Tanzania de-flags tankers for ‘illicit transfers’ of Iranian crude
African registry joins at least five others de-flagging Iran-linked vessels engaged in deceptive shipping practices
Removals follow letters to Tanzania’s Zanzibar Maritime Authority from a US-based NGO, United Against Nuclear Iran
THE Tanzanian registry has removed four flag-hopping tankers detected shipping sanctioned Iranian cargoes.
The quartet includes vessels that joined just weeks ago after being de-flagged by another maritime administration.
The four tankers are 2003-built very large crude carrier Anahi (9273337), 1999-built aframaxes Xenia S (9165542) and Elisa Sea (9199828), and 1996 product tanker Simba (8617055).
Most have changed names, flags and ownership at least three or four times this year, data from Lloyd’s List Intelligence show.
The removals followed letters from the US-based non-governmental organisation United Against Nuclear Iran to Tanzania’s Zanzibar Maritime Authority showing satellite imagery of tankers undertaking ship-to-ship transfers with Iranian-owed ships.
The removals are a further sign of intensifying pressure on a subterfuge fleet of some 120 tankers identified by Lloyd’s List as shipping sanctioned crude, refined products, and liquefied gases using various practices to evade detection.
A number of smaller flag administrations including Cook Islands, Gabon, St Kitts and Nevis and Tanzania have removed the vessels from their registries this year.
Most vessels had joined after being removed by larger registries including Panama and Liberia for their Iran links.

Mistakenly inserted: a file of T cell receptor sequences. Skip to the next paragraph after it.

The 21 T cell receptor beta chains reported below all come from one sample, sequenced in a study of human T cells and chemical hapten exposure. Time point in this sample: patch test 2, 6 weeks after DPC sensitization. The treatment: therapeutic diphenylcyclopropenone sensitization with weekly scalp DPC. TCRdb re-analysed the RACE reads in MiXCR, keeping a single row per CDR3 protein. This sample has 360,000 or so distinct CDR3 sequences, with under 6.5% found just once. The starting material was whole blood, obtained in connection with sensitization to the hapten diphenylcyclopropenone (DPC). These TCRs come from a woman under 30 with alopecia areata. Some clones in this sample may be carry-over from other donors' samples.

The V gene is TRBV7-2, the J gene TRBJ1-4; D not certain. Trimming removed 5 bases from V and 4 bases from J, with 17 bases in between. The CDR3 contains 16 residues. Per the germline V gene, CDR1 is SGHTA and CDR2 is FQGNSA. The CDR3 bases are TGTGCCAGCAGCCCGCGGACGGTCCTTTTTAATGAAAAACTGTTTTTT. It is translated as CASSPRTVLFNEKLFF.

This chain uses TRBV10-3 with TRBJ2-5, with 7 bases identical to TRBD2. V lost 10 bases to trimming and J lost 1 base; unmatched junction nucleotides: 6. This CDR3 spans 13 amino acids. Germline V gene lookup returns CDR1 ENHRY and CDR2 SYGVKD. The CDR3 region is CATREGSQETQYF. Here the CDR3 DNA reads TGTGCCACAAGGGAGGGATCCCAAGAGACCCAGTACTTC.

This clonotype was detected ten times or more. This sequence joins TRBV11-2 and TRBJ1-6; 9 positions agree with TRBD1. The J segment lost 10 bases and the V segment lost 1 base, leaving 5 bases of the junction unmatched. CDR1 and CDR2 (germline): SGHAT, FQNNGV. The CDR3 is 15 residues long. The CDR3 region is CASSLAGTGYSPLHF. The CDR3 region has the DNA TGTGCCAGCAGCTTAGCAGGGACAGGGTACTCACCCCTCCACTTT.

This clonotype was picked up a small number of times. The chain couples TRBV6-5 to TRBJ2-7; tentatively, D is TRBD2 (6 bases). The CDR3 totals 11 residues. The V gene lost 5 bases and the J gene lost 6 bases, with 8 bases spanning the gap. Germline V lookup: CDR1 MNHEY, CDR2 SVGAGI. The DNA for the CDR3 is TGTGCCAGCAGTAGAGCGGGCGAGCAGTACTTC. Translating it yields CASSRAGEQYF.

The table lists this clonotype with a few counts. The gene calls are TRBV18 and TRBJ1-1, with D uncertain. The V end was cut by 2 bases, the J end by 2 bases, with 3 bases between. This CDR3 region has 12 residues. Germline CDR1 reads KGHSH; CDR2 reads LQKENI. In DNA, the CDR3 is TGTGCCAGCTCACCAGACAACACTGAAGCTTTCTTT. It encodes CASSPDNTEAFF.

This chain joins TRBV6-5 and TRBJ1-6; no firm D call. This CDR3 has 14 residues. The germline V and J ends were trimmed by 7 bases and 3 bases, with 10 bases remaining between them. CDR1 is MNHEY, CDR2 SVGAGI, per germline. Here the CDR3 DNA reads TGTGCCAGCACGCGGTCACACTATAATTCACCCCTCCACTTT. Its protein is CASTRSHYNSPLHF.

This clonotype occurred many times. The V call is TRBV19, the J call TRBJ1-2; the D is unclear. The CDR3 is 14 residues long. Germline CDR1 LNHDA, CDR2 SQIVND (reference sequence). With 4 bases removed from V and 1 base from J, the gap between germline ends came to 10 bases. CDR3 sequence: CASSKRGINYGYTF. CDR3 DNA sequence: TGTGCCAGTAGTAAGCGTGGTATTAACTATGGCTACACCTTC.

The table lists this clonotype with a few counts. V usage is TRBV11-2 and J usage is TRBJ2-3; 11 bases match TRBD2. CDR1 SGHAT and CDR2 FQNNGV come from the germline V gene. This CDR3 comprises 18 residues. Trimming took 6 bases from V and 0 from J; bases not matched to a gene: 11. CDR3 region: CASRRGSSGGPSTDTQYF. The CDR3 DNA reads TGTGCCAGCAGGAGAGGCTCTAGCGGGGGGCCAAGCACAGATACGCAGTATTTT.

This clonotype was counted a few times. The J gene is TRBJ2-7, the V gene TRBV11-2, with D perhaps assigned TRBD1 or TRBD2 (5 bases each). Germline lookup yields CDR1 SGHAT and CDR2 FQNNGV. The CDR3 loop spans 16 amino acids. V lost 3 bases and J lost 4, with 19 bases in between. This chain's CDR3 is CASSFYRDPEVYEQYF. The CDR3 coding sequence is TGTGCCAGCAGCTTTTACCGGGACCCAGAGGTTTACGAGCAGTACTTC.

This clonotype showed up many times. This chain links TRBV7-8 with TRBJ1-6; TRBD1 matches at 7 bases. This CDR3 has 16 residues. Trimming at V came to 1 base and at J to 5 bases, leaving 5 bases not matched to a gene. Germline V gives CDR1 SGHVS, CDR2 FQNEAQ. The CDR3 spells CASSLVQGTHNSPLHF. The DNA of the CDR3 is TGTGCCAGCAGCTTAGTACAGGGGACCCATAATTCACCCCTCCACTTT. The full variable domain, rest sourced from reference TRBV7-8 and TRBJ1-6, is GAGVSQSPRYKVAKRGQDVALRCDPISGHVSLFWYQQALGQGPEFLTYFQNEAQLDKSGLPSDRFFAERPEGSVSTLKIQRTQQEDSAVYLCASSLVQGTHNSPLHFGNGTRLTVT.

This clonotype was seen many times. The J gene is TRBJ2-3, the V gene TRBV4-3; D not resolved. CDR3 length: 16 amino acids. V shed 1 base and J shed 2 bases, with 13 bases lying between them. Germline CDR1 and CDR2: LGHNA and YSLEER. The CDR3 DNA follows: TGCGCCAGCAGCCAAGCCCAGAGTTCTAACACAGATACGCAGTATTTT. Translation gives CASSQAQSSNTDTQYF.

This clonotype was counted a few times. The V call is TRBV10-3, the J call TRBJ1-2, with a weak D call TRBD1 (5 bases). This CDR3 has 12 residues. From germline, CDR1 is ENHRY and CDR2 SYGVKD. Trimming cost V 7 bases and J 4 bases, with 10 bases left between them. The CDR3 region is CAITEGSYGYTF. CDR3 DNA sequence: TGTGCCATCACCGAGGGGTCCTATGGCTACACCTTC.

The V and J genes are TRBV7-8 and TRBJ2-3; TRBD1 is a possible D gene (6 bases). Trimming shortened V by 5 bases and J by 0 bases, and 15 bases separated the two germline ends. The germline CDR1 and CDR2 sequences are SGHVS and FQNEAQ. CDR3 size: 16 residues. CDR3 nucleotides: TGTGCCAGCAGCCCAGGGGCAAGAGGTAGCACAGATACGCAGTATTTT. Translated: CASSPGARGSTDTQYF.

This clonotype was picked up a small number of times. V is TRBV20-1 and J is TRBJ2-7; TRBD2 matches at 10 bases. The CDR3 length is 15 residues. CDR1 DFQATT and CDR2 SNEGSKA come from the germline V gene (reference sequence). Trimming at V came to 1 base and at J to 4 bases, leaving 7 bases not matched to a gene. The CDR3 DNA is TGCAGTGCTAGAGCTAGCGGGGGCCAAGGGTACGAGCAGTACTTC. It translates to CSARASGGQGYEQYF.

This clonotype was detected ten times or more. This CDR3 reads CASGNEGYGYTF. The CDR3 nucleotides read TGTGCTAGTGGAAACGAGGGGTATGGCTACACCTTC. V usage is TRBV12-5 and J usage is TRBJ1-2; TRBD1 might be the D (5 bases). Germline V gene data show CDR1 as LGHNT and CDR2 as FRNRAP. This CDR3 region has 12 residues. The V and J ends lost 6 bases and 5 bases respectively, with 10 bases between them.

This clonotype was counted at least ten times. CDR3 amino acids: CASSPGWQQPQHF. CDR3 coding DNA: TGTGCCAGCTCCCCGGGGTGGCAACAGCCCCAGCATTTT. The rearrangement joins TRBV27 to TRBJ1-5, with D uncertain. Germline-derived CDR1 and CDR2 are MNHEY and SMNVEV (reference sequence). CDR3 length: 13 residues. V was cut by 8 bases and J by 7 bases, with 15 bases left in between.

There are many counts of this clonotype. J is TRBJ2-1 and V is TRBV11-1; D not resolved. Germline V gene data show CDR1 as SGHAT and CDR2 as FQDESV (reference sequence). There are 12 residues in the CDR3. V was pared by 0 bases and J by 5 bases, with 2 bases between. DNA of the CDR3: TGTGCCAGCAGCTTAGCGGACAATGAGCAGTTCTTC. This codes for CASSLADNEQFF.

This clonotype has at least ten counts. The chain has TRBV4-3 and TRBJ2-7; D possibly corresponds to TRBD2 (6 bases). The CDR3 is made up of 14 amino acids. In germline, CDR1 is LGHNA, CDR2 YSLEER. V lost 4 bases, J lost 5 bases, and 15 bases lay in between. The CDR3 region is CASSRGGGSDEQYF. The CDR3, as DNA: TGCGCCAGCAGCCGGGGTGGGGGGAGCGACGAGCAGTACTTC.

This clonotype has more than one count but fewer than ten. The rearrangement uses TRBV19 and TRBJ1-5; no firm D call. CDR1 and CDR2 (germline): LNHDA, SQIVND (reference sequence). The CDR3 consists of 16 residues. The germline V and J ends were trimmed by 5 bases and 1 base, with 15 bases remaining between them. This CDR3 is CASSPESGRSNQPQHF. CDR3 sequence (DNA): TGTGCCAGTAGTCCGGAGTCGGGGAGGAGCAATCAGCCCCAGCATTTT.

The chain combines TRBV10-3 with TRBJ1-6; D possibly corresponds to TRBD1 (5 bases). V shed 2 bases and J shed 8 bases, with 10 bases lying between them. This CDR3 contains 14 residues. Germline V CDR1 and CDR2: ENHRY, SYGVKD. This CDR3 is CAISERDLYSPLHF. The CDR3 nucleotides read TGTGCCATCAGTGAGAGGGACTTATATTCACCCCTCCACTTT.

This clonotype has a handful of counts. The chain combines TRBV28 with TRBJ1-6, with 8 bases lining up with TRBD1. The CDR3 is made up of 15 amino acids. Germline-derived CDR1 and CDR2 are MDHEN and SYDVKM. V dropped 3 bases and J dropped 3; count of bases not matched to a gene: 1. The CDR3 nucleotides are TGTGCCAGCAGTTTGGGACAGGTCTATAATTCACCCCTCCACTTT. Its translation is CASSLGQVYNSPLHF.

So-called flag-hopping was identified by the US Department of State, Treasury Department and US Coast Guard as one of many deceptive shipping practices used by Iranian-linked vessels to avoid unilateral sanctions on the Islamic Republic’s shipping and energy sectors by disguising the origin and destination of cargoes.
UANI has engaged in a campaign of letter-writing to maritime administrations after its research detects tankers linked to subterfuge Iranian shipments.
Many of these tankers have switched off vessel-tracking transponders for various periods of time when transferring Iranian cargoes but can be tracked using other forms of satellite technology that UANI has accessed.
Tankers were shown in images near Kharg Island, Lavan Island, and Bandar Mahshahr port in images that accompanied a letter from UANI to the maritime registrar.
Zanzibar Maritime Authority, which manages the registry, said its investigations subsequently confirmed the tankers were “involved in illicit petroleum or petrochemical transfers” in letters seen by Lloyd’s List.
Flag registries targeted by subterfuge ships include not only Tanzania, but Cook Islands, Cameroon, Gabon, Sao Tome & Principe, Honduras, Samoa, Palou, Sierra Leone, Cormoros, Dijibouti and Belize, data compiled by Lloyd’s List’s shows.
Two of the de-flagged Tanzania vessels were removed from Gabon’s registry last month after UANI also wrote to the registrar in that country.
Amjan-based Intershipping Services, which manages the registry on behalf of the Gabonese government, also de-flagged other Iranian-linked tankers in February.
AIS tracking shows that the four tankers are active mostly in the Middle East Gulf, with cargoes being shipped from Iran to Fujairah, and also to offshore Malaysia for further STS transfers.
Iran previously used the Tanzania/Zanzibar registry to reflag its National Iranian Tanker Co.-owned tankers during the previous round of sanctions.